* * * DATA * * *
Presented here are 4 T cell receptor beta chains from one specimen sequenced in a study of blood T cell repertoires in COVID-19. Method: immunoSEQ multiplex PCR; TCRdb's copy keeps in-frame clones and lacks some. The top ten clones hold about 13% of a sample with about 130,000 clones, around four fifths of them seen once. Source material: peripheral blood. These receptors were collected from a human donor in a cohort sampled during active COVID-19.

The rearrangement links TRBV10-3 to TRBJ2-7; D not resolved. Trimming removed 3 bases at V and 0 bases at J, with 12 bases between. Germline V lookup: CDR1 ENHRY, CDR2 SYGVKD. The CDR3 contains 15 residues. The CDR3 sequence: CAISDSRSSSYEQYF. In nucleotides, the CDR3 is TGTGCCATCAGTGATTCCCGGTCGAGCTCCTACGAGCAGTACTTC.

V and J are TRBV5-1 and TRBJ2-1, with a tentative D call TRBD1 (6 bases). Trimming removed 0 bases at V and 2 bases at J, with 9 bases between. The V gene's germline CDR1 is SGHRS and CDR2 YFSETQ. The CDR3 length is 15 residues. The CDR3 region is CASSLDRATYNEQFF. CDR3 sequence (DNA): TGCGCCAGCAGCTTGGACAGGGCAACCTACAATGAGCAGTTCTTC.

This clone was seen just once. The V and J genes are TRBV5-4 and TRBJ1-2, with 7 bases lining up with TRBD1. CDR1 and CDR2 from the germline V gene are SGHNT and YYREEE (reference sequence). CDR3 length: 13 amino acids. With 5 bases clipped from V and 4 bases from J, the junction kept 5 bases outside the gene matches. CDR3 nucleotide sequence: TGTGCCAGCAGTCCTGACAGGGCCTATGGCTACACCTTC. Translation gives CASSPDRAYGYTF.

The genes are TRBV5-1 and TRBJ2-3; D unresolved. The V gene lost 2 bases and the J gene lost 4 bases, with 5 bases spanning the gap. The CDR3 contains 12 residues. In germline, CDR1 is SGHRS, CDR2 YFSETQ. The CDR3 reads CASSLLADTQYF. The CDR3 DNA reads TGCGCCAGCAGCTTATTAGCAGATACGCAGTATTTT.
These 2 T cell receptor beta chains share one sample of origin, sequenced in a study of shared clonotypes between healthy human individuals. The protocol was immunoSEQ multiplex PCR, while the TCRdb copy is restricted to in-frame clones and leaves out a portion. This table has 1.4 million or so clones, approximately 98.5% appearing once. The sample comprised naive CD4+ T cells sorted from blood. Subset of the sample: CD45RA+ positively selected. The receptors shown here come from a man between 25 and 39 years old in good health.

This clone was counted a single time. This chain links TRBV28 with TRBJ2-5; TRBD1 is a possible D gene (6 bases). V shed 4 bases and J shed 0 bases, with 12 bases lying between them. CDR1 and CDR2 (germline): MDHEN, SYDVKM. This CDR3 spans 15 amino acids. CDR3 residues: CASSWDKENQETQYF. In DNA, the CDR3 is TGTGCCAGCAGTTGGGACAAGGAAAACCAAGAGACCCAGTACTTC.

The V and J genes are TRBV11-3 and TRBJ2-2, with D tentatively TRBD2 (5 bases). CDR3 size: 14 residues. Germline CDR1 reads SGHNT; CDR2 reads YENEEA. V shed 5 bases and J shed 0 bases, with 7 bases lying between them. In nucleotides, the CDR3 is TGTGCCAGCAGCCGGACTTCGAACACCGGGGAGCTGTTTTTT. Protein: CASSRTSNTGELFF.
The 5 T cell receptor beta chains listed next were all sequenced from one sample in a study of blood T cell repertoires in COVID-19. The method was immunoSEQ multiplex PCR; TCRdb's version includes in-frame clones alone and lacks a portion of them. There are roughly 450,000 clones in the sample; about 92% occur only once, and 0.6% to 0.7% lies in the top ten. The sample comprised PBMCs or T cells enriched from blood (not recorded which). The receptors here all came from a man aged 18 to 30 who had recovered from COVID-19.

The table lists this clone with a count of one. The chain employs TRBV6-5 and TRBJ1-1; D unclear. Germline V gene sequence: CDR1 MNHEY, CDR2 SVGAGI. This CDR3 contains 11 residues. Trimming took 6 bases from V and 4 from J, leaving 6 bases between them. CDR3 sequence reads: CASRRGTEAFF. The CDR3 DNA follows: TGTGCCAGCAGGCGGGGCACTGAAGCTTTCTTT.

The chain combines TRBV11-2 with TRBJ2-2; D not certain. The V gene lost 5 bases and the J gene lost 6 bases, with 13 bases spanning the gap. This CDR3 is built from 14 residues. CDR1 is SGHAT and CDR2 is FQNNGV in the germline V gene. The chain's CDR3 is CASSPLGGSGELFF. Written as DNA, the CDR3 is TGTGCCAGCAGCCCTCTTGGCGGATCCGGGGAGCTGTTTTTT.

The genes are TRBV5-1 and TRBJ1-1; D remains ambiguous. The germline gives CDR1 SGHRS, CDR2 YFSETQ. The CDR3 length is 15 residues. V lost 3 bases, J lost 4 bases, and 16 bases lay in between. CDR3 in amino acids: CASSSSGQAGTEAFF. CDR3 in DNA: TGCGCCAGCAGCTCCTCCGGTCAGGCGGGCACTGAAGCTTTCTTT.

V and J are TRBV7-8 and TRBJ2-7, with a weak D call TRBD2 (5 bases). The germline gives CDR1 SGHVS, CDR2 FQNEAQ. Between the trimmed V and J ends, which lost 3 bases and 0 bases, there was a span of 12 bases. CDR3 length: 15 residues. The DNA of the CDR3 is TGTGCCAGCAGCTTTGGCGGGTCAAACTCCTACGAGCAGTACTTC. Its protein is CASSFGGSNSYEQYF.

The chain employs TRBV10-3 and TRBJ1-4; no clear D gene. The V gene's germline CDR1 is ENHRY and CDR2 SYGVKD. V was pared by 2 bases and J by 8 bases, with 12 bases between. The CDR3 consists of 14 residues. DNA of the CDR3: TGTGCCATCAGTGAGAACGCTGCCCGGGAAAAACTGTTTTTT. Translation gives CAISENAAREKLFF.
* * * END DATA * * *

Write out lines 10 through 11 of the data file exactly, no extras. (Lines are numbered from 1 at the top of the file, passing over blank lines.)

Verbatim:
The table lists this clone with a count of one. The chain employs TRBV6-5 and TRBJ1-1; D unclear. Germline V gene sequence: CDR1 MNHEY, CDR2 SVGAGI. This CDR3 contains 11 residues. Trimming took 6 bases from V and 4 from J, leaving 6 bases between them. CDR3 sequence reads: CASRRGTEAFF. The CDR3 DNA follows: TGTGCCAGCAGGCGGGGCACTGAAGCTTTCTTT.

The chain combines TRBV11-2 with TRBJ2-2; D not certain. The V gene lost 5 bases and the J gene lost 6 bases, with 13 bases spanning the gap. This CDR3 is built from 14 residues. CDR1 is SGHAT and CDR2 is FQNNGV in the germline V gene. The chain's CDR3 is CASSPLGGSGELFF. Written as DNA, the CDR3 is TGTGCCAGCAGCCCTCTTGGCGGATCCGGGGAGCTGTTTTTT.